The memory of TJ honored through cross country season

‘Star athlete’ at South-Doyle committed suicide

By Steve Williams

Thomas Polen, an exceptionally bright student and versatile runner in his senior year at South-Doyle High School, shockingly committed suicide on Aug. 24, said his father at the cross country regionals on Oct. 25, a year after his son won the meet’s Class A-AA championship at Victor Ashe Park.

Polen, who was 18, attended South-Doyle only one year, moving to Knoxville with his family from Illinois.

Called “TJ” (Thomas James) by many student-athletes at South-Doyle and other schools in the area, his memory has been honored throughout the cross country season this fall.

Karns had a plaque with Thomas’ picture and track shoes hanging in its team tent at the region meet, while “our kids wore (TJ) ribbons and sweatbands,” said S-D Coach Don Madgett.

Jeff Polen, Thomas’ father, took time to talk about his son at the recent region meet.

“I wish we would have saw signs,” began Jeff. “I wish we would have known that he was hurting or he didn’t want to go to college or whatever the case was. My son got a 34 on his ACT. He had hundreds of scholarships. He was one of the smartest, sweetest boys. He won this regional last year. It hurt that he didn’t want to run in (college).

“But finding my son dead was probably the hardest day I ever had in my life,” with his voice agonizing as he recalled that moment.

Polen had received two academic scholarships from the University of Tennessee, which together equaled a “free ride,” said his father.

The tragedy happened on the opening day of the 2023-24 school year at UT. Thomas had left home to go to his first of two classes, but when the teacher didn’t show up for the first class, he came back home, recalled his father.

“I was not home,” said Jeff. “My wife (Cherie) was at work. His sister (Abbey) was at school. He was the only one there and I found him dead behind my pick-up truck. He had shot himself in the head.

“No note, no message, no sadness, not a word to anyone, not a friend, not a family member, not a teammate, no one, so we have no clue.

“The pain is immense. It comes in waves. Either I’m ecstatic thinking about him and I love him to death or I’m crippled sad and on my knees crying. He was my world. I never missed a practice he ever had in his life. I never missed a meet. I never missed a baseball game.”

South-Doyle Athletic Director Daryl Chandler said: “He was a star athlete. And our students and athletes, they were broken. They held their own memorial service on the track (at S-D) after school hours a week after his death. The members of the track team and cross country team and their extended family and friends were there. They had a big turnout. Like I said, he was a model student, an outstanding student and outstanding athlete. It just left us all broken.

“It’s just something that you just don’t want to ever happen again.”

Thomas’ father has been trying to support the South-Doyle team the best he can and keep his son’s memory alive.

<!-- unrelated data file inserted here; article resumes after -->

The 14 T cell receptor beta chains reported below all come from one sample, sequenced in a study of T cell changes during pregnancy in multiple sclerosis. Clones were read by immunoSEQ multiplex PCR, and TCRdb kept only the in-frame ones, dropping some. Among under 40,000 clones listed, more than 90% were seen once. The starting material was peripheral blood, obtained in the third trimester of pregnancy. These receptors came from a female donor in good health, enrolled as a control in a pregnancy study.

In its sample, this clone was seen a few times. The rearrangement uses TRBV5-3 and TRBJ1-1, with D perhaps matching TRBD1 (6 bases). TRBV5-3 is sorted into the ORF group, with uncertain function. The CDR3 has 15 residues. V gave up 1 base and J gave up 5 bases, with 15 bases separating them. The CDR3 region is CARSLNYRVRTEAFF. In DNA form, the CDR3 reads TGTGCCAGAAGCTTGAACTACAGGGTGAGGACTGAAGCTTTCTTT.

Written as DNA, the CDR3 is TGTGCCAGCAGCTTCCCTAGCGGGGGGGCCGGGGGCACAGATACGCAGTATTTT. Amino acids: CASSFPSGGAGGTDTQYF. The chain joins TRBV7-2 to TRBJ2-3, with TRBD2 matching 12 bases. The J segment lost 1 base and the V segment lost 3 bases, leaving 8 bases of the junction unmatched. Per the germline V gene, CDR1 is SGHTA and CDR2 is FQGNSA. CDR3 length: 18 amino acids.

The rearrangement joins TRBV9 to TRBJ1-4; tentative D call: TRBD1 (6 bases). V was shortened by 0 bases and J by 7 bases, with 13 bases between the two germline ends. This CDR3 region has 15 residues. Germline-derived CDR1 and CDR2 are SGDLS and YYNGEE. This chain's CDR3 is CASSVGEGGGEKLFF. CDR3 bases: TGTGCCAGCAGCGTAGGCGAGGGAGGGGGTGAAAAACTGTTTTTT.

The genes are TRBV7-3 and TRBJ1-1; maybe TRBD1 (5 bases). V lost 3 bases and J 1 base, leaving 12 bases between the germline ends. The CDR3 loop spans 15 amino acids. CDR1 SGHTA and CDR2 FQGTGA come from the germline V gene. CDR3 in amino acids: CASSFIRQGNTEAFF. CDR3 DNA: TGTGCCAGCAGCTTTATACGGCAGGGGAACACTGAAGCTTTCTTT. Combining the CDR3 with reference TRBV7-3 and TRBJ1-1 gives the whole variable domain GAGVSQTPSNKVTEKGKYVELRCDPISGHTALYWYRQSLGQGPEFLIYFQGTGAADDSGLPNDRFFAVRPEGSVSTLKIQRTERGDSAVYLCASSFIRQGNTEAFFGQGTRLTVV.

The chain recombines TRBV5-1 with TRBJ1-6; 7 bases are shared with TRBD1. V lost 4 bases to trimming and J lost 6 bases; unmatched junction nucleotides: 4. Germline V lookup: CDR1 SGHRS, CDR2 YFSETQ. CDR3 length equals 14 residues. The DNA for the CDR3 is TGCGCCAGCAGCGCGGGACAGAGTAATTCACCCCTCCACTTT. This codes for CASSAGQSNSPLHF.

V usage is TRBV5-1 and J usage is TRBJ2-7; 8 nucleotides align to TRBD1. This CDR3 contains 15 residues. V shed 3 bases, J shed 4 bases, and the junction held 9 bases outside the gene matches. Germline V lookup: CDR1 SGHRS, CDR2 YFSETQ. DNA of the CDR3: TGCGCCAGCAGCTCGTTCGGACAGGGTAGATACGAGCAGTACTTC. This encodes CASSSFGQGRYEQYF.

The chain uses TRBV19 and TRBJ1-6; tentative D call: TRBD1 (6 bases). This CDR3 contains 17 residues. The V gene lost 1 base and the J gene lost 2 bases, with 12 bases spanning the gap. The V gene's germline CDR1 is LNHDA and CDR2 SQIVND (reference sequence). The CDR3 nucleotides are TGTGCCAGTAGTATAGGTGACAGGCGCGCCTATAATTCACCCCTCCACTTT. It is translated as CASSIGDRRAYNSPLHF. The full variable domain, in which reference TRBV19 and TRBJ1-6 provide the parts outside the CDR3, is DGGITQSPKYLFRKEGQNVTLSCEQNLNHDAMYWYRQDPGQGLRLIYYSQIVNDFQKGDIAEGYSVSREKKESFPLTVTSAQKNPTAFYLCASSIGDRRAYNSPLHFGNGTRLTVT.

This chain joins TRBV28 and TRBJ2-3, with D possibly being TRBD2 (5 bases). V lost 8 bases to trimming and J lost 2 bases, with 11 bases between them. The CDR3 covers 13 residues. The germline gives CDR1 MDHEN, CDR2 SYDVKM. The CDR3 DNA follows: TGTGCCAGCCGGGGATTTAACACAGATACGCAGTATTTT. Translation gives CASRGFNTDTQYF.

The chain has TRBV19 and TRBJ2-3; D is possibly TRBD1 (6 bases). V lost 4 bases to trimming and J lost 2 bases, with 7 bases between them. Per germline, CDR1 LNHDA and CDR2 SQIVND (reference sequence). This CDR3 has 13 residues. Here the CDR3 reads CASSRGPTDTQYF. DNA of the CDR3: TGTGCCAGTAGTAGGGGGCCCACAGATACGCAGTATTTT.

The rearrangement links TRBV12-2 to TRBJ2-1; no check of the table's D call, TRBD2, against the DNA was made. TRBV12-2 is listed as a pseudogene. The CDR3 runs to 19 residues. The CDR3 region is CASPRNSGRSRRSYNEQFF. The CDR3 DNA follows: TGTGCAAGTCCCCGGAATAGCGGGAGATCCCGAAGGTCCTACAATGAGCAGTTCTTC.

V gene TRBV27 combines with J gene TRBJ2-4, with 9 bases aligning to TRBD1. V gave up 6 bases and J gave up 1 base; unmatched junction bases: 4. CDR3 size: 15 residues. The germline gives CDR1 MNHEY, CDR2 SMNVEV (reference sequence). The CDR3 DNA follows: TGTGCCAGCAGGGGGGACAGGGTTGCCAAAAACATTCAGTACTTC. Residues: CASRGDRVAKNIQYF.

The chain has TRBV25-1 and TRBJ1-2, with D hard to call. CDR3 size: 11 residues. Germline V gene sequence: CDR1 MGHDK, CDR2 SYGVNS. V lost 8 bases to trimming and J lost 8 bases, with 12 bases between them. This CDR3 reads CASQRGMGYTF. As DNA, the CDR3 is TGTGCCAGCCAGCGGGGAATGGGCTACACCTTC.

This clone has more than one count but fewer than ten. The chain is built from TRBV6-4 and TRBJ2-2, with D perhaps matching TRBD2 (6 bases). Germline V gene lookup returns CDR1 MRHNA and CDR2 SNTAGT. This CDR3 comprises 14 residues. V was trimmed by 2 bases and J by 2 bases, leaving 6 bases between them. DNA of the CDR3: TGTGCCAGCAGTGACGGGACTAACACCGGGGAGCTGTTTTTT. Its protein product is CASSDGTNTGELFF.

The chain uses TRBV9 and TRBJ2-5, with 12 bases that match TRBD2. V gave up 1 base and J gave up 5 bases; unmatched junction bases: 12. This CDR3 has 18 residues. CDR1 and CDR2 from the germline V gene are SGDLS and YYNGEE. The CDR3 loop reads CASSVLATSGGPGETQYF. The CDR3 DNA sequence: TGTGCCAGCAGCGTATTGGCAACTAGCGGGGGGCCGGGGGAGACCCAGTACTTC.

“I’m starting the Thomas James Polen Foundation,” said Jeff. “There will be cross country scholarships ($500 each) given to a boy and girl at South-Doyle and I’m doing the Best of the Best scholarships for (the area’s) boys and girls in track and field.

“I pray everybody watches their kids and talks to them. I missed something. Just ask your kids if they’re okay. Be there for them.”

In addition to becoming South-Doyle’s first region champion in cross country in over 30 years, Polen and his teammates set school records as they placed third in the 4×800 and fourth in the 4×400 at the TSSAA state track meet last spring at MTSU.

Thomas also set an individual school record in the open 800.

“He couldn’t touch (Catholic standout) Keegan Smith on a cross country field, but he loved beating him in the 800,” his dad chuckled.

“He was a great kid and a wonderful teammate,” said Chandler. “I can’t say enough good things about him. I traveled with them to the state track meet and spent a day or two with them in the hotel. They were wonderfully behaved young men.”

Chandler said suicide among young people is “a national problem. Mental health needs to be addressed. I think our schools are doing a better job each year with trying to identify students, and in society its people at risk. We’ve got to do a better job.”

Chandler also mentioned the effects of the pandemic. “Kids are just now getting back to normal. They were home a year and a half. It was hard on young people and they are just now getting back to way things were before.”

Karns’ Rowen Moser-Bryan, also a cross country runner, and Thomas were good friends and Thomas also respected Cade Crum, a Bearden runner, said TJ’s dad. In fact, Jeff had come early to this year’s region meet to watch Rowen run.

“It says a whole lot about the man (Jeff) to be out here supporting TJ’s teammates,” said Chandler. “That says a ton right there.”

“Rowen has run numerous races with ‘Run for TJ’ written on his arms or his back or shoulders, because TJ meant something to him,” said Jeff. “They’re doing it here (at the region) with memorial-type messages.”

Like many others, Chandler and Coach Madgett are still saddened by Thomas’ death.

“I would just say it was a shock and a huge loss,” said Madgett, who in addition to being South-Doyle’s longtime cross country and track coach is the school’s 12th Grade Dean and Science Department Chair. “Besides his running ability, I had him in Physics class and Astronomy class. He was such a good student. He took the Advanced Placement courses and scored well on the tests.

“I just can’t say he was mild-mannered. I can’t say enough good things about him. It’s a loss for our community and our world that we don’t have him in it now.”